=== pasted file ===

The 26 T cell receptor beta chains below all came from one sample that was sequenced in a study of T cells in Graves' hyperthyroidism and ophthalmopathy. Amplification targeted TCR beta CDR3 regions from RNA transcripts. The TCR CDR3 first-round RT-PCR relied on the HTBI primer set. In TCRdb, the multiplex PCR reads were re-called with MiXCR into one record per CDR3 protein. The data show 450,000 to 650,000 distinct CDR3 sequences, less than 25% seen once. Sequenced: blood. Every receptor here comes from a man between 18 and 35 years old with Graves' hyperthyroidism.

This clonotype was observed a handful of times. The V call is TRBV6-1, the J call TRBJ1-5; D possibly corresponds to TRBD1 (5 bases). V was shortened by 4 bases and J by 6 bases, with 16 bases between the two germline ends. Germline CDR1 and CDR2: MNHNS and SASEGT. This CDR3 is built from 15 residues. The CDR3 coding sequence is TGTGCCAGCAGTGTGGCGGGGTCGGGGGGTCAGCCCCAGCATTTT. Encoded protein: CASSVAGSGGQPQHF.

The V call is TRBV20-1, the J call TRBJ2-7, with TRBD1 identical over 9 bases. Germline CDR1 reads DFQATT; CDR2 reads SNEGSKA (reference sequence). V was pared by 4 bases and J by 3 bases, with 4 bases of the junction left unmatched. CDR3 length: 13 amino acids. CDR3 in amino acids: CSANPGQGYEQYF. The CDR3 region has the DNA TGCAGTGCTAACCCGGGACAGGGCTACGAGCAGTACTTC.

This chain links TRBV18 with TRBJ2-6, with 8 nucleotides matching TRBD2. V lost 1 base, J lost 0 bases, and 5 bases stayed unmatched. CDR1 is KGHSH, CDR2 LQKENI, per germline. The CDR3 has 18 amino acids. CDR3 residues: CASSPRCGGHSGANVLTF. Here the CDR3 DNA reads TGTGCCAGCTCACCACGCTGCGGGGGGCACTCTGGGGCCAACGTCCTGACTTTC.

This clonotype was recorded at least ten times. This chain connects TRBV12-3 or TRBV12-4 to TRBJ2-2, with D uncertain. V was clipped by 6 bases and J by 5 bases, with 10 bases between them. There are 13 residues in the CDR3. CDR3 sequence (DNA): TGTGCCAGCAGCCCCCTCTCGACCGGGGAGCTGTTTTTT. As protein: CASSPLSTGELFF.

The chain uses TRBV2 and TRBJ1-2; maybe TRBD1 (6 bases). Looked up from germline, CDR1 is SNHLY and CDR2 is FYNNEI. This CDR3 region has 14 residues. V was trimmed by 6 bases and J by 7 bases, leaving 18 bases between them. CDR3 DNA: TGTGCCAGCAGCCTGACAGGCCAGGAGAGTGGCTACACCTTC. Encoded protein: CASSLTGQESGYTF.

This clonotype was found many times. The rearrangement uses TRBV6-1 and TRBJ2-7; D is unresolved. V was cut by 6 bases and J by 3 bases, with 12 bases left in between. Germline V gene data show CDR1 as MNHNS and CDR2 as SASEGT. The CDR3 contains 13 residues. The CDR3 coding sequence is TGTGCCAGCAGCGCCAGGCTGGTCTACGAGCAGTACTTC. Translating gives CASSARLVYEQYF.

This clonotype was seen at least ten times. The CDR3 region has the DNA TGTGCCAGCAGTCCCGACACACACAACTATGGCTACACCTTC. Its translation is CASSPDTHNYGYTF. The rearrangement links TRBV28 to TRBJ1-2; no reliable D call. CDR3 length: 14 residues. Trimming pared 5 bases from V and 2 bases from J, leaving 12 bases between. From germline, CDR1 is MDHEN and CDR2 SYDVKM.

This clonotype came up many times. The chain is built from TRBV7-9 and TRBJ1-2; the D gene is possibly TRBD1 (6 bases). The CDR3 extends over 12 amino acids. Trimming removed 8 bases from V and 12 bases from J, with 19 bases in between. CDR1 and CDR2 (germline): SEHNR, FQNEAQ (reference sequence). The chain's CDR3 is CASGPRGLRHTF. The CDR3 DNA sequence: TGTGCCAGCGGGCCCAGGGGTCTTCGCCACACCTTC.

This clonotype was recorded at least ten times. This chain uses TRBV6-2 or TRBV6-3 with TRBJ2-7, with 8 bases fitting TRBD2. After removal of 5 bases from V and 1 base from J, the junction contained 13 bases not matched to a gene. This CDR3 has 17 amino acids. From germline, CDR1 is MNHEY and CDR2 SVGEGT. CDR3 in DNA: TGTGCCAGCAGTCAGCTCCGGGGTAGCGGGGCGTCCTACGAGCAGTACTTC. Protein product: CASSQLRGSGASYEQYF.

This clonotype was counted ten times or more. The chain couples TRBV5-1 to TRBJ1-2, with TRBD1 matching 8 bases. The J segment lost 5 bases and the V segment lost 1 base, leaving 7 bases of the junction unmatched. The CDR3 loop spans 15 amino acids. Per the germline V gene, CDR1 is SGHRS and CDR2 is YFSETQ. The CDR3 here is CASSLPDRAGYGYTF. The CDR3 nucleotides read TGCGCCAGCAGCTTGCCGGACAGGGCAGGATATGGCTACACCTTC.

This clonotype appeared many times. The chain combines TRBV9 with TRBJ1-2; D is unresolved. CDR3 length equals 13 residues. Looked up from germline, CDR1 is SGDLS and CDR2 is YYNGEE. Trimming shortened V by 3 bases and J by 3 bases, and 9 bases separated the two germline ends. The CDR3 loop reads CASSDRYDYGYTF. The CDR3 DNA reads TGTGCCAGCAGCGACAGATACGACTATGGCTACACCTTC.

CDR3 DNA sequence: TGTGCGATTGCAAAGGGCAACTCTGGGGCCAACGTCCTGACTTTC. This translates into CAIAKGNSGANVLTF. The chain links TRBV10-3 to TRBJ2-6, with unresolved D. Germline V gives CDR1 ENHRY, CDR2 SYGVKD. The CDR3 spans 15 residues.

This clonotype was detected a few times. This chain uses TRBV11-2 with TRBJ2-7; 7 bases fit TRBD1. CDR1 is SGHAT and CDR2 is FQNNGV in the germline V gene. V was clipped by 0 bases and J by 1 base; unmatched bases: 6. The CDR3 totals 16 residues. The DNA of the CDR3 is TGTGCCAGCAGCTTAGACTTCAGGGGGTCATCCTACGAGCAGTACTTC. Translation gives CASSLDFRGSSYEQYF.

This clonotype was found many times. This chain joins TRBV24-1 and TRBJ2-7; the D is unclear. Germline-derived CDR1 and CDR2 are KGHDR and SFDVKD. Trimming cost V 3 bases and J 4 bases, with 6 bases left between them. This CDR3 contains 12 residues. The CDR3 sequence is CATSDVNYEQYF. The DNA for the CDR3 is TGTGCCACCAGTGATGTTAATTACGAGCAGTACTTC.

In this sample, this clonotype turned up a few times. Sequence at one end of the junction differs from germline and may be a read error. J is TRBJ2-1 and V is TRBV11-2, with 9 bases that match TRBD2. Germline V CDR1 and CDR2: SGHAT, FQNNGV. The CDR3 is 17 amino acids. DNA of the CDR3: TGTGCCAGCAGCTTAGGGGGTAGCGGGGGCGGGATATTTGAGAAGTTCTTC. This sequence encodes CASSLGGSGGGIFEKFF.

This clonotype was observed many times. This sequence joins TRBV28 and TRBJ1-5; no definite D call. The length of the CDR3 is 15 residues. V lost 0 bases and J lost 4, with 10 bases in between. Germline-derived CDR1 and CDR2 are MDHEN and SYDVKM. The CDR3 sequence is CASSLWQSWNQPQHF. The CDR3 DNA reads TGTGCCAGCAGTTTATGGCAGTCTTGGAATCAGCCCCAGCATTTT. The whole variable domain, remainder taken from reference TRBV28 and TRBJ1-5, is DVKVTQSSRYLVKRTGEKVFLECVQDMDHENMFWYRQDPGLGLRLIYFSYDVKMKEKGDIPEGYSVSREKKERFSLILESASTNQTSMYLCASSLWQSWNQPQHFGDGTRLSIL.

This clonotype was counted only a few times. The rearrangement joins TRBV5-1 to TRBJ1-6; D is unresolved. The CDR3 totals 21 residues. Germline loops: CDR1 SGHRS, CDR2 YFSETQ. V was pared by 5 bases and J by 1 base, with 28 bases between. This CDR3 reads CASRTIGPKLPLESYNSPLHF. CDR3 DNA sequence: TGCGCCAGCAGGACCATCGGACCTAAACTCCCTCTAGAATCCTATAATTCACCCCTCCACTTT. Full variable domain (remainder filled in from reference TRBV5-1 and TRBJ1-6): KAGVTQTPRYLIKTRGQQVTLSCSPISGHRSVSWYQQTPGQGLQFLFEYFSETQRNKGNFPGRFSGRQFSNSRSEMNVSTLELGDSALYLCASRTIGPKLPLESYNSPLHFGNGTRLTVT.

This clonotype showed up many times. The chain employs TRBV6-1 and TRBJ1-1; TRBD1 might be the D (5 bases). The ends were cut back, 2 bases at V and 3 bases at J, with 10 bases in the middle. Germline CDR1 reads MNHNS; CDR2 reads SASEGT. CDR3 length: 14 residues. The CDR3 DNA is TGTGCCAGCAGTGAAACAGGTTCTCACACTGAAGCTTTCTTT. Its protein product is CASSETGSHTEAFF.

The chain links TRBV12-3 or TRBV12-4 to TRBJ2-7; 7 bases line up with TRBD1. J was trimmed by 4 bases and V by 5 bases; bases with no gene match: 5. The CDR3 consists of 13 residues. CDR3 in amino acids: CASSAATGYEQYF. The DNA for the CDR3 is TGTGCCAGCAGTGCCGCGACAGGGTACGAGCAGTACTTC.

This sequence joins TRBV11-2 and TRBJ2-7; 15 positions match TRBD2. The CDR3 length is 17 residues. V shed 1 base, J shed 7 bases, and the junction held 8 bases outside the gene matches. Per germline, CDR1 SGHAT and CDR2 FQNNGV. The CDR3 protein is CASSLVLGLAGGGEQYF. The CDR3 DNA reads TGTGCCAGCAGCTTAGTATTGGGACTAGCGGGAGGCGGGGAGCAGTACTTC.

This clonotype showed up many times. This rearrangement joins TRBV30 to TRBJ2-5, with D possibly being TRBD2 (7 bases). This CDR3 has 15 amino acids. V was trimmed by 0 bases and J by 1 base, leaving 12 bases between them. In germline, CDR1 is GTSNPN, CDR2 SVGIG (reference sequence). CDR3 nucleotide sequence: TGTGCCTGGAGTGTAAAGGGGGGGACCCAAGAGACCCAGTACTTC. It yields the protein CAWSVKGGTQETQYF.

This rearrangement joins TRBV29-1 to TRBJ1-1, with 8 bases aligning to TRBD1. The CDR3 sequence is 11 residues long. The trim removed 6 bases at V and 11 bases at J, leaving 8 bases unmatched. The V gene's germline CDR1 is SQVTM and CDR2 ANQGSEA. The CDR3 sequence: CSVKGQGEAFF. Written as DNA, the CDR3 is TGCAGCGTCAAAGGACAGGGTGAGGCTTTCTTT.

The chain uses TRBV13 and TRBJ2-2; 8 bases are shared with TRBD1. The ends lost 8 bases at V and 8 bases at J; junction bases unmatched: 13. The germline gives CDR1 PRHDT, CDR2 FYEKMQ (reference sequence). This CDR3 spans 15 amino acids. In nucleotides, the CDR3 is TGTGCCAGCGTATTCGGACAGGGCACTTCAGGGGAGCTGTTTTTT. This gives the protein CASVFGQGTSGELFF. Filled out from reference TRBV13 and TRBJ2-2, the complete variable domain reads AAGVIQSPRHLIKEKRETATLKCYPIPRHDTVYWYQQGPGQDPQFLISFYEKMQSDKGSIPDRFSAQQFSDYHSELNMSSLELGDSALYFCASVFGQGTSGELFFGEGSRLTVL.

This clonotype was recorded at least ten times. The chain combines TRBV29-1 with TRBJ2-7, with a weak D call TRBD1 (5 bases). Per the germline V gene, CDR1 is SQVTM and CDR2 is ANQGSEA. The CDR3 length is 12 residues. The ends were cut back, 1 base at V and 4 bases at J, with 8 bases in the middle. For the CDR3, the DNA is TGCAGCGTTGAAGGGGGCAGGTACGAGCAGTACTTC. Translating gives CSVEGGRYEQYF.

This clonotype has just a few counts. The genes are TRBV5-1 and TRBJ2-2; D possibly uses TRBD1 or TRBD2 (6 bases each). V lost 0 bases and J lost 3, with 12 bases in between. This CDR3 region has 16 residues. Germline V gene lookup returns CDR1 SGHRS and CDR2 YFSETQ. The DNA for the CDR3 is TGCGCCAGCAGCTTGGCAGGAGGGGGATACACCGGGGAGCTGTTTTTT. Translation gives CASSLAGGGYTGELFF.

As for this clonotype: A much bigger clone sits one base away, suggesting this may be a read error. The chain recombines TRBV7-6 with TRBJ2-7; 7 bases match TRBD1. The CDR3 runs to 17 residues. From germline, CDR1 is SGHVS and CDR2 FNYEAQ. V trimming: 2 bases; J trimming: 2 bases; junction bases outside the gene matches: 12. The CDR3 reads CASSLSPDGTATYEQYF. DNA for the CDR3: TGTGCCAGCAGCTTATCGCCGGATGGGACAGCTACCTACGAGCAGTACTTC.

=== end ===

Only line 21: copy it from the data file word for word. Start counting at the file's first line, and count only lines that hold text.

This sequence joins TRBV11-2 and TRBJ2-7; 15 positions match TRBD2. The CDR3 length is 17 residues. V shed 1 base, J shed 7 bases, and the junction held 8 bases outside the gene matches. Per germline, CDR1 SGHAT and CDR2 FQNNGV. The CDR3 protein is CASSLVLGLAGGGEQYF. The CDR3 DNA reads TGTGCCAGCAGCTTAGTATTGGGACTAGCGGGAGGCGGGGAGCAGTACTTC.